Response to a defense of zero inflation
AbstractThis essay distills the differences between zero inflation proponents and critics to three main questions: Can the central bank make a credible commitment to maintaining a stable price level? Should monetary policy be used to reduce the tax on capital income? And would reducing uncertainty about inflation produce significant social benefits? Proponents of zero inflation answer all three questions yes, while critics answer no. The essay reviews both answers for each question and suggests that the disagreements are at least partly due to inadequacies in economic models. The essay repeats the author's view, argued in an earlier study, that when other policy options are considered, the overall benefits of a zero inflation policy shrink close to zero, and may even become negative.
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Bibliographic InfoArticle provided by Federal Reserve Bank of Minneapolis in its journal Quarterly Review.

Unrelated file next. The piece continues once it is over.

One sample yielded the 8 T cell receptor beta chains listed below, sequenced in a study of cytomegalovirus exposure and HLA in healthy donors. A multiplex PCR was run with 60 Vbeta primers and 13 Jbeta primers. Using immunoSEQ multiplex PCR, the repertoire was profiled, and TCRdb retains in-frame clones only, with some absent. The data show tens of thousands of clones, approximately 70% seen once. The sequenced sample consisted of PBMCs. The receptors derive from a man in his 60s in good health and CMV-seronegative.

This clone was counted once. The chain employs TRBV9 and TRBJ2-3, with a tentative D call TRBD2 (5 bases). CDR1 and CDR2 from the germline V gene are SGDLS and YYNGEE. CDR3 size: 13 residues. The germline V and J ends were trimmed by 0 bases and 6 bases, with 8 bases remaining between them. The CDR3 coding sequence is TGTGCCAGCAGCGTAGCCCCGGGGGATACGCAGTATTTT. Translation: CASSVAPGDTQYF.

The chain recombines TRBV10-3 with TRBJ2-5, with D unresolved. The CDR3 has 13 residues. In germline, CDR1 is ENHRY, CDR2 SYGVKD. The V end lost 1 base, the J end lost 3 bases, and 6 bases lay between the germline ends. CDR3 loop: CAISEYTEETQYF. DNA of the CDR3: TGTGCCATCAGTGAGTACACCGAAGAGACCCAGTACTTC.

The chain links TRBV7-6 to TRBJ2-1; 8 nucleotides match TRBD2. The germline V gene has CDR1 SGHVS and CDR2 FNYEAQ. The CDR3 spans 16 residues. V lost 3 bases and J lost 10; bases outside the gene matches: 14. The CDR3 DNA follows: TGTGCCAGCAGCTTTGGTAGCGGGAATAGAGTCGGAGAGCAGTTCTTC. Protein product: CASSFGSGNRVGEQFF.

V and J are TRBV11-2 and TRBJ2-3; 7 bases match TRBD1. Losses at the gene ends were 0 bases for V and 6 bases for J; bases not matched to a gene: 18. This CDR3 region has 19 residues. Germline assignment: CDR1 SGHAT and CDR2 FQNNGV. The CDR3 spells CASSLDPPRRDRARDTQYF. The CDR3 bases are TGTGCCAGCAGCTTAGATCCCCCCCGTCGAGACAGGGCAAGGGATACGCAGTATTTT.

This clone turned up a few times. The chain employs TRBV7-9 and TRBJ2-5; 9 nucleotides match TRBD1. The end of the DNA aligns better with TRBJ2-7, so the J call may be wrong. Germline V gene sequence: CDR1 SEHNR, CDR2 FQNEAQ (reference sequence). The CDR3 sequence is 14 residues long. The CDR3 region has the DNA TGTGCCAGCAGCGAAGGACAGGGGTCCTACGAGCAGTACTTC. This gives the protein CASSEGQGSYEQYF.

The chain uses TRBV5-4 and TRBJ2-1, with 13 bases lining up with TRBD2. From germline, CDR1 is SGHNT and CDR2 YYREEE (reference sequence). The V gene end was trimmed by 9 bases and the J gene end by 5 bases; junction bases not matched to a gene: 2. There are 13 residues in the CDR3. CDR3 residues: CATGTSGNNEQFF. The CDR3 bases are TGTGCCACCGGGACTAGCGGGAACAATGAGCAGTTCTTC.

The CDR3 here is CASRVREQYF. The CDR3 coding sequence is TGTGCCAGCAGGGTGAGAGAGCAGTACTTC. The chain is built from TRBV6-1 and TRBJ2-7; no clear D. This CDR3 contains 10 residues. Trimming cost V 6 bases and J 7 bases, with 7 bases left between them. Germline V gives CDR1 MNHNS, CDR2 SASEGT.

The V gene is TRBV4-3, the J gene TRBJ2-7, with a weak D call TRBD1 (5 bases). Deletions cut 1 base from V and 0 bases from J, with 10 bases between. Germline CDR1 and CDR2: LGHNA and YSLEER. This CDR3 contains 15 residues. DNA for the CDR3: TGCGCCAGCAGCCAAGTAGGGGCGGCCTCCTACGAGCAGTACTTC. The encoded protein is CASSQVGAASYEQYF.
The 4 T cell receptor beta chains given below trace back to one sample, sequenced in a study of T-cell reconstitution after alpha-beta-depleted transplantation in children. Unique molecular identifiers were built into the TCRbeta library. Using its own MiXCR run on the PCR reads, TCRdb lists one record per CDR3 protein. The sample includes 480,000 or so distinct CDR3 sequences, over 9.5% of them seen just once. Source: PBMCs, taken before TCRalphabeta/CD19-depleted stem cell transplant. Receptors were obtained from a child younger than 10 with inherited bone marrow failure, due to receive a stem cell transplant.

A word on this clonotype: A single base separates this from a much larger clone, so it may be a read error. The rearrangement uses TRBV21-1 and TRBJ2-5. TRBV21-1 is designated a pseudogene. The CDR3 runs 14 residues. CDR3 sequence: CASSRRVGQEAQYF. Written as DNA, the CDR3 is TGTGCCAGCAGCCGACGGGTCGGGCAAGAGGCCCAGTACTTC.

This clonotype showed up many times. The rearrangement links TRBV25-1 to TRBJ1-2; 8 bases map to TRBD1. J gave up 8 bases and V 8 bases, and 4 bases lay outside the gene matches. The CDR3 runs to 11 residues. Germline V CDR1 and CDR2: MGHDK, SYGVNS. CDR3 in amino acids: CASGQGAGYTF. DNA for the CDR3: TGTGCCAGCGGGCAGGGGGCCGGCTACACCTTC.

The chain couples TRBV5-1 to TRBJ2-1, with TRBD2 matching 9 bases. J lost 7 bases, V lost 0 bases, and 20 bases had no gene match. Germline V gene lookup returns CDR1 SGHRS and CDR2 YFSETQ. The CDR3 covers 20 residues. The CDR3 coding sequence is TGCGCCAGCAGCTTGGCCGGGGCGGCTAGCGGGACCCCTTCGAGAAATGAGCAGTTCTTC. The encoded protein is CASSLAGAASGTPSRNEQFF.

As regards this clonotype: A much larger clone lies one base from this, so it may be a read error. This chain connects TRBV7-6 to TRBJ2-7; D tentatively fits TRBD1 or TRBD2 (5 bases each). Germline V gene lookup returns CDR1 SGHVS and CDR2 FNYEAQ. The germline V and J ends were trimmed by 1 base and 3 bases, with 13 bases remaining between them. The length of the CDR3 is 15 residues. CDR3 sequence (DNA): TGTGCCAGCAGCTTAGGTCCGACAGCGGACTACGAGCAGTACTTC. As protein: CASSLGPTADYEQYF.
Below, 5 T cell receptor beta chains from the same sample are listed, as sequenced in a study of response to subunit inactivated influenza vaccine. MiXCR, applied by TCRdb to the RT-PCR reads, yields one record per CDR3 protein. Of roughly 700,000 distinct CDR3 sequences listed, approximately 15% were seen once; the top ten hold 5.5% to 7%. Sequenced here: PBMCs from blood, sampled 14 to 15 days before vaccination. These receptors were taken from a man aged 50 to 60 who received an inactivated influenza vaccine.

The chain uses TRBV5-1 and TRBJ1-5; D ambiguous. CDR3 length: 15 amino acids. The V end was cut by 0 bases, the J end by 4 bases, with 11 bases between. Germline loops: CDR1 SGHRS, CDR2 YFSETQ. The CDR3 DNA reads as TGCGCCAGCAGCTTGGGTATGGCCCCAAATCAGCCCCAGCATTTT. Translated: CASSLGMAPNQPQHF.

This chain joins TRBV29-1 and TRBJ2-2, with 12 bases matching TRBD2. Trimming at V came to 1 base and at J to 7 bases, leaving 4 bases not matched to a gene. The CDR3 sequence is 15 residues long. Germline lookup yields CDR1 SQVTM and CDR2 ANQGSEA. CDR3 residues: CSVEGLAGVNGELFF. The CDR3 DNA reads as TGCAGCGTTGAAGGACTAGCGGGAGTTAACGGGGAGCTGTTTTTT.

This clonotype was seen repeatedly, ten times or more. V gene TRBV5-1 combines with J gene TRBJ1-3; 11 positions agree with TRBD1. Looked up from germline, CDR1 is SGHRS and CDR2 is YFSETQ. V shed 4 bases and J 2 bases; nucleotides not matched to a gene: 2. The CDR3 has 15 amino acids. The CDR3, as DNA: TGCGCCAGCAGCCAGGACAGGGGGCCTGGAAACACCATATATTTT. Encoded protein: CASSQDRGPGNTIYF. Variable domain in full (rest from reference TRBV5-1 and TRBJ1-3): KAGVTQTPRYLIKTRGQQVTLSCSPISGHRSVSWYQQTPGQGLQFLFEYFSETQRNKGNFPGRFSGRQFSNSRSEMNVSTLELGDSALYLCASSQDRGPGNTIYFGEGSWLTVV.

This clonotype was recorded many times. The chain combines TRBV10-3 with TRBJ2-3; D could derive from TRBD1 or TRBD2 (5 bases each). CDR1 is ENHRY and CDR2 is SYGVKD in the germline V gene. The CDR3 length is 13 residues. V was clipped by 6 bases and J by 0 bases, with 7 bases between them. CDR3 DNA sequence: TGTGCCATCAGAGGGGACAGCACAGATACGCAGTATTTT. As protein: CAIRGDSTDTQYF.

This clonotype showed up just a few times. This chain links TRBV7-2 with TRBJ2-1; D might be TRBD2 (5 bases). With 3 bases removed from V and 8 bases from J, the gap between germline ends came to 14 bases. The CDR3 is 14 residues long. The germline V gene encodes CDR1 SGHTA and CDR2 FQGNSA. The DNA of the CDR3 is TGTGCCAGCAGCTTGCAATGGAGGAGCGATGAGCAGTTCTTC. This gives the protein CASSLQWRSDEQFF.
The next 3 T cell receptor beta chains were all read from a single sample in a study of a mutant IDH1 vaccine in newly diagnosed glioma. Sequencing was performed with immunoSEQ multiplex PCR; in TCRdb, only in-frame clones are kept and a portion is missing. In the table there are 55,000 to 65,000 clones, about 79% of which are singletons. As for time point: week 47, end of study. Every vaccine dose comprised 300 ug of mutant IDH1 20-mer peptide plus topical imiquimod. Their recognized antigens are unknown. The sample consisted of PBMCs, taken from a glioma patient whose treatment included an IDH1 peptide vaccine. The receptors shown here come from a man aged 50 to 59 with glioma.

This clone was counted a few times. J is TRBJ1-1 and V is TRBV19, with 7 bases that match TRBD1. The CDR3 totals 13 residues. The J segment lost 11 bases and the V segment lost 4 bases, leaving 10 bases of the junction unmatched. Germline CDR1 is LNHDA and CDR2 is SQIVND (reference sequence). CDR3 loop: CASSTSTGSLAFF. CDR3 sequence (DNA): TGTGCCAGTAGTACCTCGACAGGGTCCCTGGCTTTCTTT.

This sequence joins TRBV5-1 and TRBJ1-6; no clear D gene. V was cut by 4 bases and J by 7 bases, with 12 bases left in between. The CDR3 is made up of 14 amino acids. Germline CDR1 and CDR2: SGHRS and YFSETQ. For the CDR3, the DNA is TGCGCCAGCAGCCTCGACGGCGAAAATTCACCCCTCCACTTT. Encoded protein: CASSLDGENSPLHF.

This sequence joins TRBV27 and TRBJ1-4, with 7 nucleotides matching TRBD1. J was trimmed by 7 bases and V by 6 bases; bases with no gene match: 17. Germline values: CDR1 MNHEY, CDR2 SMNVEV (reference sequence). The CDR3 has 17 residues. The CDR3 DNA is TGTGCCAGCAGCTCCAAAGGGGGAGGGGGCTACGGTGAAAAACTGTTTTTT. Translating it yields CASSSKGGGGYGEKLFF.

Volume (Year): (1991)
Issue (Month): Spr ()
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- Taylor, John B., 1981. "On the relation between the variability of inflation and the average inflation rate," Carnegie-Rochester Conference Series on Public Policy, Elsevier, vol. 15(1), pages 57-85, January.
- S. Rao Aiyagari, 1990. "Deflating the case for zero inflation," Quarterly Review, Federal Reserve Bank of Minneapolis, issue Sum, pages 2-11.
- Samantha Johnson, 1993. "The costs of inflation revisited," Reserve Bank of New Zealand Bulletin, Reserve Bank of New Zealand, vol. 56, March.
- Tom Cargill & Federico Guerrero, 2006. "A Reassessment of the Problems with Interest Targeting: What Have We Learned from Japanese Monetary Policy?," Working Papers 06-010, University of Nevada, Reno, Department of Economics & University of Nevada, Reno , Department of Resource Economics.
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